Price: Free / App prices vary
Aptoide is one of the oldest third party app stores on the list. It has a bunch of modern apps like Facebook, Nest, YoWindow Weather, Fleksy, and many recent games. However, the main draw of Aptoide is its looser regulations for content. You can find adult (NSFW) apps and games here as well as questionable apps like Show Box. Of course, this gives the app store a bit of a badlands feel so make sure you pack an antivirus app if you use this one. Aptoide suffered a data breach in 2020. However, since you can use the service without creating an account, its security issues didn’t actually affect many people.
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F-Droid is one of the older app stores on the list and among the most trustworthy. The store experience is mostly for productivity and power user stuff. We’re talking about apps like an Arch Linux package browser type of stuff. There are some basic apps on there, like Simple Gallery or Simple Calendar along with a very small selection of games. However, by and large, this is an app store for people who need something a little extra that the Play Store doesn’t have. F-Droid is open source and every app on the platform is open source. You can even find alternatives to F-Droid on F-Droid. This is a neat little app store.
Price: Free / Varies
Humble Bundle is an excellent place to score some cheap mobile games. It has a pay-what-you-want system that lets you score games for less than you’d normally buy them. There are tiers where you get more stuff if you pony up more money. You can download any app or game you bought through this method at will so it works out pretty well. Some of the money also goes to charity so it’s all for a good cause. They don’t have a proper store like Google Play, but they do run bundles fairly frequently. Check out the linked page for more details.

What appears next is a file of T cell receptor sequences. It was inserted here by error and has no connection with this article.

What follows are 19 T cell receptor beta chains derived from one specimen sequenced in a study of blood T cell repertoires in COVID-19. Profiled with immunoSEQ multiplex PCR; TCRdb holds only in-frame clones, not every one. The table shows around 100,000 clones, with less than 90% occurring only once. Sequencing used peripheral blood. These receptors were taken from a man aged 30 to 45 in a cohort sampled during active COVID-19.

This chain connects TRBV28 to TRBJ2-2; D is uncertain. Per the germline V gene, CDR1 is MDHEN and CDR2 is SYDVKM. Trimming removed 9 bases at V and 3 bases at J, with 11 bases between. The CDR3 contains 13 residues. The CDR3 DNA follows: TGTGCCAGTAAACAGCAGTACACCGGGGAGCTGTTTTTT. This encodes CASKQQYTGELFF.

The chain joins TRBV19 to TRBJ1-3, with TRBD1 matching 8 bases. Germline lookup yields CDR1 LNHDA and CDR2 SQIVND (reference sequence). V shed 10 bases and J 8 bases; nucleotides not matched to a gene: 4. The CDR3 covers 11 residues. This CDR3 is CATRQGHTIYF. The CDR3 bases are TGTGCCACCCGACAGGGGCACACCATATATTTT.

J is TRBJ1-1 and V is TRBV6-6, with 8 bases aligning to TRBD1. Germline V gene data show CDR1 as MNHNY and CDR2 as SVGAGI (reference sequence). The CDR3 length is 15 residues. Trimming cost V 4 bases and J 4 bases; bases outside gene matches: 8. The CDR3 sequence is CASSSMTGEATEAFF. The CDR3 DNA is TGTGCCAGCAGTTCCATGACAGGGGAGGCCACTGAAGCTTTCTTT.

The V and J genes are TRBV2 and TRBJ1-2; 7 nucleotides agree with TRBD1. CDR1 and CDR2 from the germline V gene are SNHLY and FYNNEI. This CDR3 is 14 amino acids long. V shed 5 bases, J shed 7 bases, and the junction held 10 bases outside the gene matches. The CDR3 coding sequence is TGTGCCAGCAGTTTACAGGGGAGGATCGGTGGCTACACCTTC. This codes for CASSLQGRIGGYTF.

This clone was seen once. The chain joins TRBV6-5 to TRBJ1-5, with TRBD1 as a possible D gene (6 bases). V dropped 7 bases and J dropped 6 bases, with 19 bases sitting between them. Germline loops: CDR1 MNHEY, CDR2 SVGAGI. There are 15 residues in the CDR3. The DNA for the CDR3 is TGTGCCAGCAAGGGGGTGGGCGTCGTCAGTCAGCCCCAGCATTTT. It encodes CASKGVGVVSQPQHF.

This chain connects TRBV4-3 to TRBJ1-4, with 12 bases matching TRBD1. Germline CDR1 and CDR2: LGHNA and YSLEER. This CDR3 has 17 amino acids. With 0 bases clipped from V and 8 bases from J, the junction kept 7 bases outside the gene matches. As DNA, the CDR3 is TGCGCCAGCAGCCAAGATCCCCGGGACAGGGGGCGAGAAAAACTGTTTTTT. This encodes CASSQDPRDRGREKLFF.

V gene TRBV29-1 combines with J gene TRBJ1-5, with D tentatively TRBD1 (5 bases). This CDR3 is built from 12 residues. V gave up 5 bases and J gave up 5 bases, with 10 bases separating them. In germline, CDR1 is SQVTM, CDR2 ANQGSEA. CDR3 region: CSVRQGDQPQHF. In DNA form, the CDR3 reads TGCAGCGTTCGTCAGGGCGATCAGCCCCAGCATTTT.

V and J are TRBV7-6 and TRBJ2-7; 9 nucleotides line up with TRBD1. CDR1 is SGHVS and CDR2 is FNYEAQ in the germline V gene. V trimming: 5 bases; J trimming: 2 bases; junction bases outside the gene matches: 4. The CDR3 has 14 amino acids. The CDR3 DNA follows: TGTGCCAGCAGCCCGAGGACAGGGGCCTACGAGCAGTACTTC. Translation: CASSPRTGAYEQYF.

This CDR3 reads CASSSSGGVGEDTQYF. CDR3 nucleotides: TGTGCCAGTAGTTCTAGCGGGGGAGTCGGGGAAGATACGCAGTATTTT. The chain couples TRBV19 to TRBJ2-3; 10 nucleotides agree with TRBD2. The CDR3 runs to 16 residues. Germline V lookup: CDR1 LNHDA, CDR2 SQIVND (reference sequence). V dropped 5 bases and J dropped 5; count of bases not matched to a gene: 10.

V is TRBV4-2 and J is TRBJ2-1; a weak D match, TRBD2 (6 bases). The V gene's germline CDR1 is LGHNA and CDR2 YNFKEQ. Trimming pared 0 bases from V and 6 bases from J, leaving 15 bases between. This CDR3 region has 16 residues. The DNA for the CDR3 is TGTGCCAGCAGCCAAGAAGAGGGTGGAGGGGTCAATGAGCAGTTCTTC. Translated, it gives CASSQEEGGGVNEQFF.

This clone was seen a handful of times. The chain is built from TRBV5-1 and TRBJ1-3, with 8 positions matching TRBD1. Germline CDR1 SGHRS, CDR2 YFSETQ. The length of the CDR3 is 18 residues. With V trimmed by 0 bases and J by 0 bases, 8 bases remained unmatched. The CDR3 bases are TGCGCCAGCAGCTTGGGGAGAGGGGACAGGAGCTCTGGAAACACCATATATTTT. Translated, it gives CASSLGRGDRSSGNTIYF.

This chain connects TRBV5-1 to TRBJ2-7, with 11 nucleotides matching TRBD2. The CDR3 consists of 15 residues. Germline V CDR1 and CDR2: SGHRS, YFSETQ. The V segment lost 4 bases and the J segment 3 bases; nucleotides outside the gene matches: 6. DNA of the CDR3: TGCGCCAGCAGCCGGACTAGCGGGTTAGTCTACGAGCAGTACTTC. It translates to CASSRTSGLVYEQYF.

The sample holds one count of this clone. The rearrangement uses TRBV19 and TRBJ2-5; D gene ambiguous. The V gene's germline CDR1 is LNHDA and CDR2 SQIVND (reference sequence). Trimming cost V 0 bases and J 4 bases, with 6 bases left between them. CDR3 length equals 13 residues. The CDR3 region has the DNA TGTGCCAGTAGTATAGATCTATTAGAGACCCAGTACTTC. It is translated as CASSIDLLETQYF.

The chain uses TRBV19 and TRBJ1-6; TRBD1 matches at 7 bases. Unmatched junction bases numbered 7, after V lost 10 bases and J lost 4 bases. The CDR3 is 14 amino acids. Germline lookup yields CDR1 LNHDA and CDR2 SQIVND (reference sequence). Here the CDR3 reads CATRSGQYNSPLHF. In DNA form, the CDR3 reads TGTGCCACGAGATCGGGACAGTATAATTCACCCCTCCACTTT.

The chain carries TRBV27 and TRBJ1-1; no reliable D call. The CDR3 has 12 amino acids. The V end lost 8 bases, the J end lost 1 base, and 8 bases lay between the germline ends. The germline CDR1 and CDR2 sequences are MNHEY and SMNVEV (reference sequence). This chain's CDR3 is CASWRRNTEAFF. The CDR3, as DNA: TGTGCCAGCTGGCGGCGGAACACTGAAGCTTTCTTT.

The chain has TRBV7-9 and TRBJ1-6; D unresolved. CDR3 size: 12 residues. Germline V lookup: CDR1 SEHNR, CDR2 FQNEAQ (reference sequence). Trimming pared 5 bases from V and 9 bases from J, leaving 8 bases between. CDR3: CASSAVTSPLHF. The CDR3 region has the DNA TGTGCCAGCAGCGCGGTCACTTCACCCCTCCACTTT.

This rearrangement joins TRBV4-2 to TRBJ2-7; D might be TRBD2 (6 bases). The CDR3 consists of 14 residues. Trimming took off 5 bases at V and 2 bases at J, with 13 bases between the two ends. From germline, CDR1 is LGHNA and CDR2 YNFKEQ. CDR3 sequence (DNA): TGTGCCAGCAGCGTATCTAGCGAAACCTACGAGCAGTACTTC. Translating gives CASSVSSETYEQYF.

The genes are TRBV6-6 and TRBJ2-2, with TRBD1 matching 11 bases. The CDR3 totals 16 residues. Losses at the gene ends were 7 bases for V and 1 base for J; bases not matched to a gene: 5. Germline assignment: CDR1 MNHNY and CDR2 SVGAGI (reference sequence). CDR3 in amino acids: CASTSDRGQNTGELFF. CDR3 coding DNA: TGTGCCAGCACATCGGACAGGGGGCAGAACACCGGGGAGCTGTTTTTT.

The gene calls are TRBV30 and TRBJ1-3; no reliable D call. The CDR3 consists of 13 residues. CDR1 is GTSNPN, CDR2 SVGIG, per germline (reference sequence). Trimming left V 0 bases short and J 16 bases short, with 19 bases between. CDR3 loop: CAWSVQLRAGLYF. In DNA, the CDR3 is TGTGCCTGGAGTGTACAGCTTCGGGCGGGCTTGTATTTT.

QooApp is a different sort of app store. It’s best for those who enjoy Asian games from Asian developers. You can find all kinds of stuff here, although only some of it has English (or any other non-Asian language) translation. This is mostly useful for getting Japanese variants of global games like Final Fantasy Brave Exvius. TapTap is another app store with basically the same premise. We have that linked up below in the other section.
Price: Free / App prices vary
It’s a shame that Galaxy Apps is only available on Samsung devices because it’s actually fairly competent. The selection is obviously smaller than the Play Store and likely a little smaller than Amazon’s Appstore. However, it has a clean UI, simple navigation, and it actually has some rather popular apps and games, including Microsoft, Netflix, Hulu, Fortnite, Brawl Stars, and others. It’s not an end-all-be-all kind of thing, but those with Samsung devices have a decent secondary app store along with Google Play right on their devices already.